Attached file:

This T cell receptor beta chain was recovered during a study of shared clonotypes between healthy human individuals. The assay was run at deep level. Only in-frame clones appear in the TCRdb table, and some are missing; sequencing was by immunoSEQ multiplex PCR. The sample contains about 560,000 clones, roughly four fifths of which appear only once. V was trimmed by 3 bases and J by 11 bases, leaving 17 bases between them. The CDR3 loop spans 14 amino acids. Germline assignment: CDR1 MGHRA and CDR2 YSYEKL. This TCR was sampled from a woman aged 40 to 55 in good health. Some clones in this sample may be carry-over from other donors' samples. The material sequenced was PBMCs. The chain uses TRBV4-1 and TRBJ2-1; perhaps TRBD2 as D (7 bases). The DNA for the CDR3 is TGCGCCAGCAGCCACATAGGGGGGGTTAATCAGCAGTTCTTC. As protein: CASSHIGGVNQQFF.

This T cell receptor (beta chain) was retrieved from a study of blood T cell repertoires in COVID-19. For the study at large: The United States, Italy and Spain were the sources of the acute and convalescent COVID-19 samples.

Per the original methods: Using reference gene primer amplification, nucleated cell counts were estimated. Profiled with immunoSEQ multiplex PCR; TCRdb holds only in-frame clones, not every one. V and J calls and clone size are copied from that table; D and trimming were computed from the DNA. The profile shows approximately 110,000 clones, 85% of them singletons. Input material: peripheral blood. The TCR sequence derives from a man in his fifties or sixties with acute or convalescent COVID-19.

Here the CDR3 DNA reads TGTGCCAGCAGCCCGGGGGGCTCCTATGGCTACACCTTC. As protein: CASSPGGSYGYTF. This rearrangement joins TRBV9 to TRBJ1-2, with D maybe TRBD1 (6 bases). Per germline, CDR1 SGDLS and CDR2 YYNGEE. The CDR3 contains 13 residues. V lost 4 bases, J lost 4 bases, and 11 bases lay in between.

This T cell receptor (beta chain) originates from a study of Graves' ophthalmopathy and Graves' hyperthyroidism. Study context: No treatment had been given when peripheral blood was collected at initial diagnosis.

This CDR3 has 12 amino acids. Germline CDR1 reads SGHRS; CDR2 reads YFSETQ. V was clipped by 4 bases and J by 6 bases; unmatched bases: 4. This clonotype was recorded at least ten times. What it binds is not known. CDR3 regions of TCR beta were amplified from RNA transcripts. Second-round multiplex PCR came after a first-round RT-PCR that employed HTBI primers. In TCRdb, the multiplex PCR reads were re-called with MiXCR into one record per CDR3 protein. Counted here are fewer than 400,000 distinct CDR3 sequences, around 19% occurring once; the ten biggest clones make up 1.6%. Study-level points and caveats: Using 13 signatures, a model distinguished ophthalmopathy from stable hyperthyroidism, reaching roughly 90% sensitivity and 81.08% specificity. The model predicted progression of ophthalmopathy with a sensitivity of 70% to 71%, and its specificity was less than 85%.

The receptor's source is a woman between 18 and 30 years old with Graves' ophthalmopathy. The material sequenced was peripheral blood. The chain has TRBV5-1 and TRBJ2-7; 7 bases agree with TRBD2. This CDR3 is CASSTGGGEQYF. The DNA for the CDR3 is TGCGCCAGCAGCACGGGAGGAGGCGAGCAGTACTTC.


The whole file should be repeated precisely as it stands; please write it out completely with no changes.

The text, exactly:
This T cell receptor beta chain was recovered during a study of shared clonotypes between healthy human individuals. The assay was run at deep level. Only in-frame clones appear in the TCRdb table, and some are missing; sequencing was by immunoSEQ multiplex PCR. The sample contains about 560,000 clones, roughly four fifths of which appear only once. V was trimmed by 3 bases and J by 11 bases, leaving 17 bases between them. The CDR3 loop spans 14 amino acids. Germline assignment: CDR1 MGHRA and CDR2 YSYEKL. This TCR was sampled from a woman aged 40 to 55 in good health. Some clones in this sample may be carry-over from other donors' samples. The material sequenced was PBMCs. The chain uses TRBV4-1 and TRBJ2-1; perhaps TRBD2 as D (7 bases). The DNA for the CDR3 is TGCGCCAGCAGCCACATAGGGGGGGTTAATCAGCAGTTCTTC. As protein: CASSHIGGVNQQFF.

This T cell receptor (beta chain) was retrieved from a study of blood T cell repertoires in COVID-19. For the study at large: The United States, Italy and Spain were the sources of the acute and convalescent COVID-19 samples.

Per the original methods: Using reference gene primer amplification, nucleated cell counts were estimated. Profiled with immunoSEQ multiplex PCR; TCRdb holds only in-frame clones, not every one. V and J calls and clone size are copied from that table; D and trimming were computed from the DNA. The profile shows approximately 110,000 clones, 85% of them singletons. Input material: peripheral blood. The TCR sequence derives from a man in his fifties or sixties with acute or convalescent COVID-19.

Here the CDR3 DNA reads TGTGCCAGCAGCCCGGGGGGCTCCTATGGCTACACCTTC. As protein: CASSPGGSYGYTF. This rearrangement joins TRBV9 to TRBJ1-2, with D maybe TRBD1 (6 bases). Per germline, CDR1 SGDLS and CDR2 YYNGEE. The CDR3 contains 13 residues. V lost 4 bases, J lost 4 bases, and 11 bases lay in between.

This T cell receptor (beta chain) originates from a study of Graves' ophthalmopathy and Graves' hyperthyroidism. Study context: No treatment had been given when peripheral blood was collected at initial diagnosis.

This CDR3 has 12 amino acids. Germline CDR1 reads SGHRS; CDR2 reads YFSETQ. V was clipped by 4 bases and J by 6 bases; unmatched bases: 4. This clonotype was recorded at least ten times. What it binds is not known. CDR3 regions of TCR beta were amplified from RNA transcripts. Second-round multiplex PCR came after a first-round RT-PCR that employed HTBI primers. In TCRdb, the multiplex PCR reads were re-called with MiXCR into one record per CDR3 protein. Counted here are fewer than 400,000 distinct CDR3 sequences, around 19% occurring once; the ten biggest clones make up 1.6%. Study-level points and caveats: Using 13 signatures, a model distinguished ophthalmopathy from stable hyperthyroidism, reaching roughly 90% sensitivity and 81.08% specificity. The model predicted progression of ophthalmopathy with a sensitivity of 70% to 71%, and its specificity was less than 85%.

The receptor's source is a woman between 18 and 30 years old with Graves' ophthalmopathy. The material sequenced was peripheral blood. The chain has TRBV5-1 and TRBJ2-7; 7 bases agree with TRBD2. This CDR3 is CASSTGGGEQYF. The DNA for the CDR3 is TGCGCCAGCAGCACGGGAGGAGGCGAGCAGTACTTC.